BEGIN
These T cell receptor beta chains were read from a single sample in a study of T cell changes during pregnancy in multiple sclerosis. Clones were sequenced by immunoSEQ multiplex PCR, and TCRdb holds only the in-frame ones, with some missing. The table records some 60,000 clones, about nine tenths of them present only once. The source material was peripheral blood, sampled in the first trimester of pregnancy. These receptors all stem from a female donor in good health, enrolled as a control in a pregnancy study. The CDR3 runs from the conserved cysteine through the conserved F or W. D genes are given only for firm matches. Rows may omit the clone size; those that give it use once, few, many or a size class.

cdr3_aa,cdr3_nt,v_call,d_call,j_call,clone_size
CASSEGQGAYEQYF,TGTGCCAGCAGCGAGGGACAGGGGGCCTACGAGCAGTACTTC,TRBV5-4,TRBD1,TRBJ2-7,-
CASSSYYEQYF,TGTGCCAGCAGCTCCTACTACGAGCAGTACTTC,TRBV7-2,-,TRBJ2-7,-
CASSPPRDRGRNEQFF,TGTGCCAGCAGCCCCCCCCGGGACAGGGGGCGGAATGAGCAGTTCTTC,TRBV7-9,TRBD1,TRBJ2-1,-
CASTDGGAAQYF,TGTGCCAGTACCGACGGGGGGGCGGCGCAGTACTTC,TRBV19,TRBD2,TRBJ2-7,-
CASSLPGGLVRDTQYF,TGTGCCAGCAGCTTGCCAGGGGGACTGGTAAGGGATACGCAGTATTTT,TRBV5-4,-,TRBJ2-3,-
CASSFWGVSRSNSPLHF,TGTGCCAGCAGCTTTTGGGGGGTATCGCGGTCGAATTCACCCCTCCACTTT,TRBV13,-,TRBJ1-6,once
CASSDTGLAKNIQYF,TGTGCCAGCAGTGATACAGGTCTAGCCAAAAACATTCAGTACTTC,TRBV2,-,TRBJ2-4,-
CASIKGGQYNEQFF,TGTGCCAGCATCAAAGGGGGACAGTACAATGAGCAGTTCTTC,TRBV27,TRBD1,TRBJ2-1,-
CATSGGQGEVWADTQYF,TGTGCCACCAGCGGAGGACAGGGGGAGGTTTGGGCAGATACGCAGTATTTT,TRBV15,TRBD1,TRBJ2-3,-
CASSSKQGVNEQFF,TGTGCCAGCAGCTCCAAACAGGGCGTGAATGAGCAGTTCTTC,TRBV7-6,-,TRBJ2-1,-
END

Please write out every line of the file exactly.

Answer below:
These T cell receptor beta chains were read from a single sample in a study of T cell changes during pregnancy in multiple sclerosis. Clones were sequenced by immunoSEQ multiplex PCR, and TCRdb holds only the in-frame ones, with some missing. The table records some 60,000 clones, about nine tenths of them present only once. The source material was peripheral blood, sampled in the first trimester of pregnancy. These receptors all stem from a female donor in good health, enrolled as a control in a pregnancy study. The CDR3 runs from the conserved cysteine through the conserved F or W. D genes are given only for firm matches. Rows may omit the clone size; those that give it use once, few, many or a size class.

cdr3_aa,cdr3_nt,v_call,d_call,j_call,clone_size
CASSEGQGAYEQYF,TGTGCCAGCAGCGAGGGACAGGGGGCCTACGAGCAGTACTTC,TRBV5-4,TRBD1,TRBJ2-7,-
CASSSYYEQYF,TGTGCCAGCAGCTCCTACTACGAGCAGTACTTC,TRBV7-2,-,TRBJ2-7,-
CASSPPRDRGRNEQFF,TGTGCCAGCAGCCCCCCCCGGGACAGGGGGCGGAATGAGCAGTTCTTC,TRBV7-9,TRBD1,TRBJ2-1,-
CASTDGGAAQYF,TGTGCCAGTACCGACGGGGGGGCGGCGCAGTACTTC,TRBV19,TRBD2,TRBJ2-7,-
CASSLPGGLVRDTQYF,TGTGCCAGCAGCTTGCCAGGGGGACTGGTAAGGGATACGCAGTATTTT,TRBV5-4,-,TRBJ2-3,-
CASSFWGVSRSNSPLHF,TGTGCCAGCAGCTTTTGGGGGGTATCGCGGTCGAATTCACCCCTCCACTTT,TRBV13,-,TRBJ1-6,once
CASSDTGLAKNIQYF,TGTGCCAGCAGTGATACAGGTCTAGCCAAAAACATTCAGTACTTC,TRBV2,-,TRBJ2-4,-
CASIKGGQYNEQFF,TGTGCCAGCATCAAAGGGGGACAGTACAATGAGCAGTTCTTC,TRBV27,TRBD1,TRBJ2-1,-
CATSGGQGEVWADTQYF,TGTGCCACCAGCGGAGGACAGGGGGAGGTTTGGGCAGATACGCAGTATTTT,TRBV15,TRBD1,TRBJ2-3,-
CASSSKQGVNEQFF,TGTGCCAGCAGCTCCAAACAGGGCGTGAATGAGCAGTTCTTC,TRBV7-6,-,TRBJ2-1,-